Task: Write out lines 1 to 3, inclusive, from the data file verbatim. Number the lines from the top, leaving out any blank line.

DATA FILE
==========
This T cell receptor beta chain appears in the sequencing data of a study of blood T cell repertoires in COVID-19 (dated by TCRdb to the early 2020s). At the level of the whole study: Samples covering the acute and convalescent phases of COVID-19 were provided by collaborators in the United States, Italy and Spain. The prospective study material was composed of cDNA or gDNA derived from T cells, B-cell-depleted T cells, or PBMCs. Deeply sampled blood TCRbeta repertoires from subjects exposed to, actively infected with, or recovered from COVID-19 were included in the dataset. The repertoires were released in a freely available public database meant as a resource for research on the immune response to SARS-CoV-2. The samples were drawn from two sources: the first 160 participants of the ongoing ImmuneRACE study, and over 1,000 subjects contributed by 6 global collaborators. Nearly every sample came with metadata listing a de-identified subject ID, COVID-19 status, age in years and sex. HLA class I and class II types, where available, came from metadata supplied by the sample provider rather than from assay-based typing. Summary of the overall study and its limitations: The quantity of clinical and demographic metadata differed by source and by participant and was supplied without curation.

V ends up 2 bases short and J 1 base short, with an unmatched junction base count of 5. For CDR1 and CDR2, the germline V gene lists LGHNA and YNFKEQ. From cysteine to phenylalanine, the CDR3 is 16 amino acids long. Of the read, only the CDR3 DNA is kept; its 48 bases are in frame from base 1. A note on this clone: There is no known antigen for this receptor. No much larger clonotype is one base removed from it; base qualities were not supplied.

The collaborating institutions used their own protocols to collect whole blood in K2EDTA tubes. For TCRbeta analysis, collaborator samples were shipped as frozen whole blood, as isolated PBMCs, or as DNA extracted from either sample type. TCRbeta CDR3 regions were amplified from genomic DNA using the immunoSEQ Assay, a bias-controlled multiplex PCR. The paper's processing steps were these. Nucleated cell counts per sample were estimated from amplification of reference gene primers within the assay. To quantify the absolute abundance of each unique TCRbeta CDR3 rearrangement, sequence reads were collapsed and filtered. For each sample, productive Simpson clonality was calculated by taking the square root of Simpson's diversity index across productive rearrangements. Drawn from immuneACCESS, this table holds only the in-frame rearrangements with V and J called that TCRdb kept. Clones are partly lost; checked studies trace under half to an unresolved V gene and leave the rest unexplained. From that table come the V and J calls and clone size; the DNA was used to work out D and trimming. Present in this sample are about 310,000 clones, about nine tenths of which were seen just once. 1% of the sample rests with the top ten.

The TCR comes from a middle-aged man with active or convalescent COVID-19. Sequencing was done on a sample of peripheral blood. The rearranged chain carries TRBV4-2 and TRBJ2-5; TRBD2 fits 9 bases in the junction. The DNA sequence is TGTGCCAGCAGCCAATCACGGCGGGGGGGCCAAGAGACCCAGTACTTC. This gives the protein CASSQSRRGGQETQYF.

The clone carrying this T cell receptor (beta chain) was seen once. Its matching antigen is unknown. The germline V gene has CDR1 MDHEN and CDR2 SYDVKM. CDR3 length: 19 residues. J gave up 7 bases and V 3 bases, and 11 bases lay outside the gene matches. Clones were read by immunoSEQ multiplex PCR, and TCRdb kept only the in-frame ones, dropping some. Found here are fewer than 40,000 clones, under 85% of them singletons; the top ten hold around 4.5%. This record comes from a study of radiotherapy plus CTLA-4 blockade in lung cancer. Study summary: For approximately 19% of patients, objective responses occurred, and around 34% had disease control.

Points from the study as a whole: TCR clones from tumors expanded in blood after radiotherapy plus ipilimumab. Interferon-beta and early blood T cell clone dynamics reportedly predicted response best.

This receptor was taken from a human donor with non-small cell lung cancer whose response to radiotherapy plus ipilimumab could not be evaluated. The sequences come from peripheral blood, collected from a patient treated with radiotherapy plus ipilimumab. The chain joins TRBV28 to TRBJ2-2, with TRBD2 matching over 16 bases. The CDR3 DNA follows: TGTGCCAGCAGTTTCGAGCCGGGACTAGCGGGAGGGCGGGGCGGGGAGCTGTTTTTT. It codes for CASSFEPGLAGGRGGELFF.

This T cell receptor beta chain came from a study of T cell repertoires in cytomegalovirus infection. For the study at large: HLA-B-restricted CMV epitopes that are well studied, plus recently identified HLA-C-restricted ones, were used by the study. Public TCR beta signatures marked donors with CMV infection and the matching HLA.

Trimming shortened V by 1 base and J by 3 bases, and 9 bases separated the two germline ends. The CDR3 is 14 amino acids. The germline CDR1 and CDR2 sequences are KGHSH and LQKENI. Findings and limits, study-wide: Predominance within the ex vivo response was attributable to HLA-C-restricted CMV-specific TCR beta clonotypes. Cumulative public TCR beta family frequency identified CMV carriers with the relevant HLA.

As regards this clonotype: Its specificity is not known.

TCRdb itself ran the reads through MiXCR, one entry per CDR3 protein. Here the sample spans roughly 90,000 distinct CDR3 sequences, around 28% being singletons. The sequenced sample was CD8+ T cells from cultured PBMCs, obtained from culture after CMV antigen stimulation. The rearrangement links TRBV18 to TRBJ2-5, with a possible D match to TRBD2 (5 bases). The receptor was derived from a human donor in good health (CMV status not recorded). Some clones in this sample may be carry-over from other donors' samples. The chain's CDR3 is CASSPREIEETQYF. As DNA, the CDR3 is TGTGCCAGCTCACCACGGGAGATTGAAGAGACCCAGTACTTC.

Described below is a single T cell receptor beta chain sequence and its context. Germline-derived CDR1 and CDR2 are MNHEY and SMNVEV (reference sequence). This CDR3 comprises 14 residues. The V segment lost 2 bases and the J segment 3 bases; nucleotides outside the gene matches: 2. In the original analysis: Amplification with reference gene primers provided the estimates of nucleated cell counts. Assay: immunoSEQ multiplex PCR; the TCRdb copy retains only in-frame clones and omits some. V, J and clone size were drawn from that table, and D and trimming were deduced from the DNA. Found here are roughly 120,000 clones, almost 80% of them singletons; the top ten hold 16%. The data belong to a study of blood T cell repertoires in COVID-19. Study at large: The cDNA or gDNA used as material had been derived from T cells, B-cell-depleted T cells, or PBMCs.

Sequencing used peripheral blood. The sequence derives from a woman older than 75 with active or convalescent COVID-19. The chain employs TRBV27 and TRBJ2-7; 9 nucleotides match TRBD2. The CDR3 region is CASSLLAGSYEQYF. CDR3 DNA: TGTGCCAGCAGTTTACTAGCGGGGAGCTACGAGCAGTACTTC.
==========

This T cell receptor beta chain appears in the sequencing data of a study of blood T cell repertoires in COVID-19 (dated by TCRdb to the early 2020s). At the level of the whole study: Samples covering the acute and convalescent phases of COVID-19 were provided by collaborators in the United States, Italy and Spain. The prospective study material was composed of cDNA or gDNA derived from T cells, B-cell-depleted T cells, or PBMCs. Deeply sampled blood TCRbeta repertoires from subjects exposed to, actively infected with, or recovered from COVID-19 were included in the dataset. The repertoires were released in a freely available public database meant as a resource for research on the immune response to SARS-CoV-2. The samples were drawn from two sources: the first 160 participants of the ongoing ImmuneRACE study, and over 1,000 subjects contributed by 6 global collaborators. Nearly every sample came with metadata listing a de-identified subject ID, COVID-19 status, age in years and sex. HLA class I and class II types, where available, came from metadata supplied by the sample provider rather than from assay-based typing. Summary of the overall study and its limitations: The quantity of clinical and demographic metadata differed by source and by participant and was supplied without curation.

V ends up 2 bases short and J 1 base short, with an unmatched junction base count of 5. For CDR1 and CDR2, the germline V gene lists LGHNA and YNFKEQ. From cysteine to phenylalanine, the CDR3 is 16 amino acids long. Of the read, only the CDR3 DNA is kept; its 48 bases are in frame from base 1. A note on this clone: There is no known antigen for this receptor. No much larger clonotype is one base removed from it; base qualities were not supplied.

The collaborating institutions used their own protocols to collect whole blood in K2EDTA tubes. For TCRbeta analysis, collaborator samples were shipped as frozen whole blood, as isolated PBMCs, or as DNA extracted from either sample type. TCRbeta CDR3 regions were amplified from genomic DNA using the immunoSEQ Assay, a bias-controlled multiplex PCR. The paper's processing steps were these. Nucleated cell counts per sample were estimated from amplification of reference gene primers within the assay. To quantify the absolute abundance of each unique TCRbeta CDR3 rearrangement, sequence reads were collapsed and filtered. For each sample, productive Simpson clonality was calculated by taking the square root of Simpson's diversity index across productive rearrangements. Drawn from immuneACCESS, this table holds only the in-frame rearrangements with V and J called that TCRdb kept. Clones are partly lost; checked studies trace under half to an unresolved V gene and leave the rest unexplained. From that table come the V and J calls and clone size; the DNA was used to work out D and trimming. Present in this sample are about 310,000 clones, about nine tenths of which were seen just once. 1% of the sample rests with the top ten.